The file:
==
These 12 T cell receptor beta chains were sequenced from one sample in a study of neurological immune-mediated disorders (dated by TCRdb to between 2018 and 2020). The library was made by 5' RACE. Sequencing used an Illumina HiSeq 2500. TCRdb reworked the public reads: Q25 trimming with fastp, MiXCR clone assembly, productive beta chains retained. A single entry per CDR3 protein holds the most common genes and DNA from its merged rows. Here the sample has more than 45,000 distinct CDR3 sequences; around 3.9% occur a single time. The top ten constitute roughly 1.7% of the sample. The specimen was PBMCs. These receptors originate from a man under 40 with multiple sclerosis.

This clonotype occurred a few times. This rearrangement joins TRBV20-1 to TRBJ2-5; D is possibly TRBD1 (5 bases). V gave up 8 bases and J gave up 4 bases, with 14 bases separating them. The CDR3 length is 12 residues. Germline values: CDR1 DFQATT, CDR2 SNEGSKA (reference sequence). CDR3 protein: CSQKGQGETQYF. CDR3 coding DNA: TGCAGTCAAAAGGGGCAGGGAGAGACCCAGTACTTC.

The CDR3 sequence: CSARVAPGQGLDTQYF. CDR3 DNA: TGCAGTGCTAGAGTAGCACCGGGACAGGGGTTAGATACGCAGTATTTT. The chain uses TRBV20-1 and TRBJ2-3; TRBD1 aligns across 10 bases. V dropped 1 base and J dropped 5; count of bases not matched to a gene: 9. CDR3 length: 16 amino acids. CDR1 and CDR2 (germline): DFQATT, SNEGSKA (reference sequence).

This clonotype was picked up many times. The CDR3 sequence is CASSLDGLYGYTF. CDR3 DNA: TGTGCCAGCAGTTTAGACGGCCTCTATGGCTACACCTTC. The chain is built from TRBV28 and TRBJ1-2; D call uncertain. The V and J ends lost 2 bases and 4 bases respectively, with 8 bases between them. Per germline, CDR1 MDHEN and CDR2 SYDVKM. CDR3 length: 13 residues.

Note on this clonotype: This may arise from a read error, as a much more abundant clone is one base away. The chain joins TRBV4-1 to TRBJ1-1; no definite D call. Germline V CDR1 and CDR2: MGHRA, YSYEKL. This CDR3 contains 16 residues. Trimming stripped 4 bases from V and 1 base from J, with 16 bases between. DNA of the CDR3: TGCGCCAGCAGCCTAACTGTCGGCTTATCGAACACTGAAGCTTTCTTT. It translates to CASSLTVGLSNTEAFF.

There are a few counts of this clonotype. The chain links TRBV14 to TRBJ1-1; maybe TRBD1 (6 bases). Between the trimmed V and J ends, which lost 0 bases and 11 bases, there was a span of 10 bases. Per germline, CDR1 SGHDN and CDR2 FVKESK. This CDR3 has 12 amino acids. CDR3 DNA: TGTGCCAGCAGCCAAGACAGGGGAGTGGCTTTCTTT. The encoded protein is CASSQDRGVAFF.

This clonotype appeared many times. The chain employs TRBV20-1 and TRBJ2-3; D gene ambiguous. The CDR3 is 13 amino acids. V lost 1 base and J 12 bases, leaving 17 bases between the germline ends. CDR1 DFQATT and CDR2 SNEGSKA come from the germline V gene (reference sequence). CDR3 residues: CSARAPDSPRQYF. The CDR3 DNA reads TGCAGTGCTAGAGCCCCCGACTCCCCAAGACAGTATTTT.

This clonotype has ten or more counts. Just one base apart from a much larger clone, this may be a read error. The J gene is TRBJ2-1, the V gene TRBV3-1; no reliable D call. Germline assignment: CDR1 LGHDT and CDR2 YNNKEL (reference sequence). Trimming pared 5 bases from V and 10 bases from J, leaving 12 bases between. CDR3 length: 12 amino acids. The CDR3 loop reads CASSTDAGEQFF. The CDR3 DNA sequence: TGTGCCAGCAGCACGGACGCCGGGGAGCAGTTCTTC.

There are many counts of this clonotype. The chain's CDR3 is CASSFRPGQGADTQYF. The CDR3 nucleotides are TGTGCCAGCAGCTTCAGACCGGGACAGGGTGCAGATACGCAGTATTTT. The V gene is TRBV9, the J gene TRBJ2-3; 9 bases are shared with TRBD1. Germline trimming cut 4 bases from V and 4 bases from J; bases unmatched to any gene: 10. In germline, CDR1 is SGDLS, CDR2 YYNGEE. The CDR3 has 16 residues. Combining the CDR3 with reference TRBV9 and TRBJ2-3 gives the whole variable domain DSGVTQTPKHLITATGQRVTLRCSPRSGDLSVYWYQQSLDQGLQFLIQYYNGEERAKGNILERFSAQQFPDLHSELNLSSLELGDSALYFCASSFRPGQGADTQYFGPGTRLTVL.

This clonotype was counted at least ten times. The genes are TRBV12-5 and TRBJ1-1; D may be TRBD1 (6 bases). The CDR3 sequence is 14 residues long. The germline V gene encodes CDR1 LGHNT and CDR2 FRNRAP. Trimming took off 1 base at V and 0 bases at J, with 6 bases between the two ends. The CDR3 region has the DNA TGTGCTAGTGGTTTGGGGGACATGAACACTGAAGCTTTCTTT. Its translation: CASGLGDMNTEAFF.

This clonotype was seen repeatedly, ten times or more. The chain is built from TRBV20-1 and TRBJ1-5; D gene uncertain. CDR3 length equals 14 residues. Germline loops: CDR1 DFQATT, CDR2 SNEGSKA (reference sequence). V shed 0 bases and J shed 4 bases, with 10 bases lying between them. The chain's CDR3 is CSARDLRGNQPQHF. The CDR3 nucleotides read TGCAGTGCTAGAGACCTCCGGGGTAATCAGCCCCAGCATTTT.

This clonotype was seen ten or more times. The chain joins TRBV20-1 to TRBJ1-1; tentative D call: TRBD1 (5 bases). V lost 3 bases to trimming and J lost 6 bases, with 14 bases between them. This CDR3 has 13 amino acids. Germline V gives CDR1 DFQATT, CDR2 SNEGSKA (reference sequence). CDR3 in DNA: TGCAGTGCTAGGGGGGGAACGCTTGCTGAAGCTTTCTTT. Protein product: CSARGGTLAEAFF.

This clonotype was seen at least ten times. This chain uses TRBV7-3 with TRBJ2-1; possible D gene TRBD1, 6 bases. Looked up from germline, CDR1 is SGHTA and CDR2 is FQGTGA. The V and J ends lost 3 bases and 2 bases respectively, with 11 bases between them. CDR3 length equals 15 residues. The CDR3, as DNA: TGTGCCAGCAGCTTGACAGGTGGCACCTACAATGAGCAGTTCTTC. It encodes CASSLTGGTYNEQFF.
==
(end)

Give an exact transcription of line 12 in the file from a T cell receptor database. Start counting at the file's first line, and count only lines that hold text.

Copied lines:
This clonotype was seen ten or more times. The chain joins TRBV20-1 to TRBJ1-1; tentative D call: TRBD1 (5 bases). V lost 3 bases to trimming and J lost 6 bases, with 14 bases between them. This CDR3 has 13 amino acids. Germline V gives CDR1 DFQATT, CDR2 SNEGSKA (reference sequence). CDR3 in DNA: TGCAGTGCTAGGGGGGGAACGCTTGCTGAAGCTTTCTTT. Protein product: CSARGGTLAEAFF.